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Popping in to say I had to google 'Eggslut' thinking I was reading the pronunciation wrong and it was some fancy gourmet thing I hadn't heard of. 

 

Nope. It is what it is. And I love it. 😂

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14 hours ago, Alex said:

Until I ran across it somewhere on the Intertubes, I had no idea that Starbucks Egg Bites was a thing. It's basically eggs plus cottage cheese plus your choice of ingredients.

 

Something similar is available at Tim Horton's as well here in Canada, under the name "omelet bites." My GF's had them occasionally when keto-ing. No cottage cheese in this case. One version has whole eggs with bacon and cheese, the other is egg whites with spinach and cheese.

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“What is called sound economics is very often what mirrors the needs of the respectably affluent.” - John Kenneth Galbraith

 

"Not knowing the scope of your own ignorance is part of the human condition...The first rule of the Dunning-Kruger club is you don’t know you’re a member of the Dunning-Kruger club.” - psychologist David Dunning

 

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4 hours ago, liuzhou said:

Your egg journey ain't over till you sample some lovely 皮蛋 (pí dàn) or century eggs, here with chilli.

 

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That egg's been on a journey, alright.

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5 hours ago, liuzhou said:

Your egg journey ain't over till you sample some lovely 皮蛋 (pí dàn) or century eggs, here with chilli.

 

 

I see them in the stores. I will give it a go someday. Balut however I can't wrap my head around. 

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Looking for something in an old dresser I found these blown out eggs. As a kid we did that, painted them and used on an "Easter Tree". I think these did not get painted cuz the holes were unacceptably large - shell hard as a rock I guess.  They are 3" end to end. We never had geese so they must be from the Pekin ducks (45 years ago!)  We would find the eggs as we herded them into their night shelter.  There was an unspoken understanding that we did not eat them. Where did they go? Pretty sure into baked goods and such. Mom did boil once and we ran outside to spit. Stronger than what we were used to. However I checked around and Whole Foods and some of the other upscales carry them. Oddly Asian markets do not from my brief research and observations. The chicken egg vendors at the closer farmers markets do not raise ducks. So duck eggs are on the forward trial agenda. I've seen @liuzhou and @Anna N use them. Any others?

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I had access to duck eggs at a farmers' market for a few summers. I enjoyed using them for omelettes and probably quiches. It's been 6 years since the last time, so I probably can't remember everything I did with them. My sister and I enjoyed their extra richness and size.


Nancy Smith, aka "Smithy"
HosteG Forumsnsmith@egstaff.org

"Every day should be filled with something delicious, because life is too short not to spoil yourself. " -- Ling (with permission)

"There comes a time in every project when you have to shoot the engineer and start production." -- author unknown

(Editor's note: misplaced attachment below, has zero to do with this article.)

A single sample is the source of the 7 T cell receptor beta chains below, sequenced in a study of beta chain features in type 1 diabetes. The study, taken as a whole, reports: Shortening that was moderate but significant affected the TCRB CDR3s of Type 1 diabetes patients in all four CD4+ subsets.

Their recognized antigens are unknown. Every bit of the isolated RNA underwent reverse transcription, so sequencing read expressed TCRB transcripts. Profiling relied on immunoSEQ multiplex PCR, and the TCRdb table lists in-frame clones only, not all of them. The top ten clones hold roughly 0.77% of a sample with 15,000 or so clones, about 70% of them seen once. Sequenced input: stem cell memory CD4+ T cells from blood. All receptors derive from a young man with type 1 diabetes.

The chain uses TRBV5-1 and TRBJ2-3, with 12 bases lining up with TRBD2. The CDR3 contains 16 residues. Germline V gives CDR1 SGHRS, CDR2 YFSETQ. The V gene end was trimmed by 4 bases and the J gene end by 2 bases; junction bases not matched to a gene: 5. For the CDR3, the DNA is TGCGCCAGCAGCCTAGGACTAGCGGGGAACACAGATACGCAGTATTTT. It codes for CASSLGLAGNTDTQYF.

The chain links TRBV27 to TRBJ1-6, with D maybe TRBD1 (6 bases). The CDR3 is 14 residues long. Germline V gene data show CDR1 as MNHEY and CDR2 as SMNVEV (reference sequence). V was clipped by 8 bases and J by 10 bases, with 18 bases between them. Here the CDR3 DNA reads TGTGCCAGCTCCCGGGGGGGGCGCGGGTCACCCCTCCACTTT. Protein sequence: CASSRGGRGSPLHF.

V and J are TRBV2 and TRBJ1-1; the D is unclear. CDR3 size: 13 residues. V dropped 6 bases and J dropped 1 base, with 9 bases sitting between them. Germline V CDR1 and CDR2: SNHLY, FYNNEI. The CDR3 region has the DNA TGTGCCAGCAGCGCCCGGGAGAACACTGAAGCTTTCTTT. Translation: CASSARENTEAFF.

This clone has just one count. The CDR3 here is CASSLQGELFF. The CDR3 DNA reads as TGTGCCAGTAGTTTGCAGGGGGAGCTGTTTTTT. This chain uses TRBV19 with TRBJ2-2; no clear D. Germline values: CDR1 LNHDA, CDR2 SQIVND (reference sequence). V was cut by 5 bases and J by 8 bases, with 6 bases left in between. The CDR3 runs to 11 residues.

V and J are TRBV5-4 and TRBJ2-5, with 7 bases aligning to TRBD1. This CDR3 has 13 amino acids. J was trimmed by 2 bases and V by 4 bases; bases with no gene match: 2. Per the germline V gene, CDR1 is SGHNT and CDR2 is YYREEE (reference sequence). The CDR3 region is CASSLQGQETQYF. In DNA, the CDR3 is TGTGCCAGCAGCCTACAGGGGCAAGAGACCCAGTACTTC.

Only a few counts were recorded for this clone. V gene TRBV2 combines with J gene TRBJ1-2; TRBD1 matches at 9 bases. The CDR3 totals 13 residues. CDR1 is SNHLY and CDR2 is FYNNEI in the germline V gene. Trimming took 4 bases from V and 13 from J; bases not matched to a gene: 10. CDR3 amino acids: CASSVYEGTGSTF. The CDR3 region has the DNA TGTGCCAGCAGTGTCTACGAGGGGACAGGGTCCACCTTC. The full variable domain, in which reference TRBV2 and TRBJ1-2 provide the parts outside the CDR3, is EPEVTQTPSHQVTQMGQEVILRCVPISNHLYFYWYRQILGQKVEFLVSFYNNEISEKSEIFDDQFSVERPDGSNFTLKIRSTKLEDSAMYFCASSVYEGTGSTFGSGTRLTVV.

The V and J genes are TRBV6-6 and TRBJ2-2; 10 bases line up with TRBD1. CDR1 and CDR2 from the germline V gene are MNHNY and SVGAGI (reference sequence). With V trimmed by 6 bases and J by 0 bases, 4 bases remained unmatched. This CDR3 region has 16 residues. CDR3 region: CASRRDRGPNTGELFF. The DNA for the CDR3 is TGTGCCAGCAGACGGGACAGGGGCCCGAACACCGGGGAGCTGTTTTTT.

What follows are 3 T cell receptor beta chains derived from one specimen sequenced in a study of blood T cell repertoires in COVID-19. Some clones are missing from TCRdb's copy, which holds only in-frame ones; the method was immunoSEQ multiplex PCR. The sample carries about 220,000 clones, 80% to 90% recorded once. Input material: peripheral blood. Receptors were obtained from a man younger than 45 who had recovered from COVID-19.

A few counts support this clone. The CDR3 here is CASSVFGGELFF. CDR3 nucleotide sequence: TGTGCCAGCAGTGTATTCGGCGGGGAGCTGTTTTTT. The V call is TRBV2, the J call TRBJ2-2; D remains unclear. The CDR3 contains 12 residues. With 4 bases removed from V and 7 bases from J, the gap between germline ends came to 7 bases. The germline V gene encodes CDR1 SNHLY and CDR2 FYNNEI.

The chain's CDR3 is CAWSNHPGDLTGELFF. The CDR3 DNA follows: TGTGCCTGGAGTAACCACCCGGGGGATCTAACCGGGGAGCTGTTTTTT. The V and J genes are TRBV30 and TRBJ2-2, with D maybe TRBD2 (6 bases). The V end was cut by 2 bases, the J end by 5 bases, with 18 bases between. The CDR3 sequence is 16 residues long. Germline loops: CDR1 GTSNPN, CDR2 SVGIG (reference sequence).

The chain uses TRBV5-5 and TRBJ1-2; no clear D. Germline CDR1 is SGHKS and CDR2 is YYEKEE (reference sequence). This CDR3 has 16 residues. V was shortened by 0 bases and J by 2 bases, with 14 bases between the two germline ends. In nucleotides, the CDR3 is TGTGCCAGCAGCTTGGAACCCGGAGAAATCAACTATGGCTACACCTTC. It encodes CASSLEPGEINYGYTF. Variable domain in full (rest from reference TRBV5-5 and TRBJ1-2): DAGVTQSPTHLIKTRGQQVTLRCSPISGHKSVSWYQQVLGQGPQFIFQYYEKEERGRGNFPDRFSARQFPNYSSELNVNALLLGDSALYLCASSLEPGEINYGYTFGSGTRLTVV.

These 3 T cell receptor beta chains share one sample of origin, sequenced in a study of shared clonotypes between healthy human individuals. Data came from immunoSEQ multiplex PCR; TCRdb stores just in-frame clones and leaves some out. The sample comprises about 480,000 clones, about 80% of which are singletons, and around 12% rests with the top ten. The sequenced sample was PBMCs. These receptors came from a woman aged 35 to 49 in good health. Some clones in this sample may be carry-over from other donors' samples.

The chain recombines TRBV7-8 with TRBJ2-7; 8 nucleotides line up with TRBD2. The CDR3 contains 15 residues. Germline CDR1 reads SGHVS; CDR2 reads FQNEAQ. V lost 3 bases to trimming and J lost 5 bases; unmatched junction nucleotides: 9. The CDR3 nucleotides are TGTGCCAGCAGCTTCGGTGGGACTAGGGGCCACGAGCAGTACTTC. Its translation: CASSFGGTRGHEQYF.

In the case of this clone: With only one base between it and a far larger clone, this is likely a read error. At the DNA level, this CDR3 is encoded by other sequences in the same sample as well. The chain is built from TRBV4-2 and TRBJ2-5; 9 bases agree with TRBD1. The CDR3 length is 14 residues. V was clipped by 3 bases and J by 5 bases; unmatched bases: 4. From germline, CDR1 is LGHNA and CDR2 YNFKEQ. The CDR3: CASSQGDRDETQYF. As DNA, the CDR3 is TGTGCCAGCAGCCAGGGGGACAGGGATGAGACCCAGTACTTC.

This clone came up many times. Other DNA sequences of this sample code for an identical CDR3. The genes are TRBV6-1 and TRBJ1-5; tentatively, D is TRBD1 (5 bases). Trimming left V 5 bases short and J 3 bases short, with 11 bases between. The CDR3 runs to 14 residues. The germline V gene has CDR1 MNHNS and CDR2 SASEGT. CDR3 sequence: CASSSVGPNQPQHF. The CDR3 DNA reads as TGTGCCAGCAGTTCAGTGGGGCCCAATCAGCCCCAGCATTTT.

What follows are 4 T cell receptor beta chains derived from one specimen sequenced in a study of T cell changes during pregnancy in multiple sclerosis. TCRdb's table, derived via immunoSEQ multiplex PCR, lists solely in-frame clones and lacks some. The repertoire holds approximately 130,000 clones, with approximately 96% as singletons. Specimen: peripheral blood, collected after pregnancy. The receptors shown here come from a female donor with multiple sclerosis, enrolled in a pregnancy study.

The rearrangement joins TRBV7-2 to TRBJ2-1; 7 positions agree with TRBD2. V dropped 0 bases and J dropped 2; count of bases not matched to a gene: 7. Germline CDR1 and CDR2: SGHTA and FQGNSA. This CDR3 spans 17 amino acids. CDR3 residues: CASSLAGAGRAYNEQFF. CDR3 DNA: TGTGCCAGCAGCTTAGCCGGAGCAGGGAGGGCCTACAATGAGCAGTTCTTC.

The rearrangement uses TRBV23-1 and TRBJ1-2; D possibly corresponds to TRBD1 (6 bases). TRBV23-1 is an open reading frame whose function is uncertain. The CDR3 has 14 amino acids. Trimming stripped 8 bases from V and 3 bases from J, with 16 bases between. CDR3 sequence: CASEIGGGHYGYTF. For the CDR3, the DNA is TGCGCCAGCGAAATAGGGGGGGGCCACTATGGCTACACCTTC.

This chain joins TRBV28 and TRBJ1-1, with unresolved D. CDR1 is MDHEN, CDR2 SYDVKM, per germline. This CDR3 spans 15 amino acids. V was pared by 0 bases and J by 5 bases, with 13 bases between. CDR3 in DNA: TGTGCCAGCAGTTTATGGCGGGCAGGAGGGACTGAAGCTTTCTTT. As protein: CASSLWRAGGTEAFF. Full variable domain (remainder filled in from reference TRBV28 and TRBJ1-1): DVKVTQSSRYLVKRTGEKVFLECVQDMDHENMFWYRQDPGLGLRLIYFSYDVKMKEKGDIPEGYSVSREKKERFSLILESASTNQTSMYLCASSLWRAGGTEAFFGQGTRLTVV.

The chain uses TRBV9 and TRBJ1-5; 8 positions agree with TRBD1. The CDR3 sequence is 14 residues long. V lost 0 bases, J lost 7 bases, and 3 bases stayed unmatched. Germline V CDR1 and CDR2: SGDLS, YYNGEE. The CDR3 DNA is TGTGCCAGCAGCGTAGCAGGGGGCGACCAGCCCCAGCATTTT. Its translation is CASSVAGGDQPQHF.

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16 minutes ago, Smithy said:

I had access to duck eggs at a farmers' market for a few summers. I enjoyed using them for omelettes and probably quiches. It's been 6 years since the last time, so I probably can't remember everything I did with them. My sister and I enjoyed their extra richness and size.

 

So just more oomph but not funk? I have spoken to people who to expect a note more like an aged runny cheese or a blue. We build things up in our minds often with no factual or experiencial basis

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4 minutes ago, heidih said:

 

So just more oomph but not funk? I have spoken to people who to expect a note more like an aged runny cheese or a blue. We build things up in our minds often with no factual or experiencial basis

 

Yes to more oomph. I don't remember any funk. Neither my sister nor I is especially fond of stinky cheeses, and we didn't notice a resemblance.

 

I was disappointed the year our local chicken-raiser decided to stop raising ducks and selling their eggs. He said the ducks were so aggressive that they drove the poor chickens to distraction and hurt the hens' laying ability. He said he was never so happy to slaughter livestock as when he finished those ducks! But I was disappointed not to have access to the eggs any more.

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Nancy Smith, aka "Smithy"
HosteG Forumsnsmith@egstaff.org

"Every day should be filled with something delicious, because life is too short not to spoil yourself. " -- Ling (with permission)

"There comes a time in every project when you have to shoot the engineer and start production." -- author unknown

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Oh yes -we had them together in a big area but with a rooster to "mediate".  Cocksure literally. Major spurs. 

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A friend invited us over for breakfast one day, a number of years ago.  He had duck eggs and ostrich eggs on offer.  I had an ostrich egg which I could not finish.  They weight about 3 pounds each.  John ate duck eggs.  They were both really good.  It was quite a job cracking the ostrich shell.  It's not unlike trying to crack a rock.  I believe he eventually cracked it using a hammer.

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44 minutes ago, ElsieD said:

A friend invited us over for breakfast one day, a number of years ago.  He had duck eggs and ostrich eggs on offer.  I had an ostrich egg which I could not finish.  They weight about 3 pounds each.  John ate duck eggs.  They were both really good.  It was quite a job cracking the ostrich shell.  It's not unlike trying to crack a rock.  I believe he eventually cracked it using a hammer.

 

I can believe the ostrich eggshells were tough. I've seen South African serverware (salad servers and serving trays, for instance) made from wood with ostrich eggshell inlays. Beautiful stuff. It looks as tough as mother-of-pearl.

 

As for the ostrich eggs to eat - I've read one can feed several people!


Nancy Smith, aka "Smithy"
HosteG Forumsnsmith@egstaff.org

"Every day should be filled with something delicious, because life is too short not to spoil yourself. " -- Ling (with permission)

"There comes a time in every project when you have to shoot the engineer and start production." -- author unknown

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10 minutes ago, Smithy said:

 

I can believe the ostrich eggshells were tough. I've seen South African serverware (salad servers and serving trays, for instance) made from wood with ostrich eggshell inlays. Beautiful stuff. It looks as tough as mother-of-pearl.

 

As for the ostrich eggs to eat - I've read one can feed several people!

 

An ostrich eggs equates to 24 chicken eggs.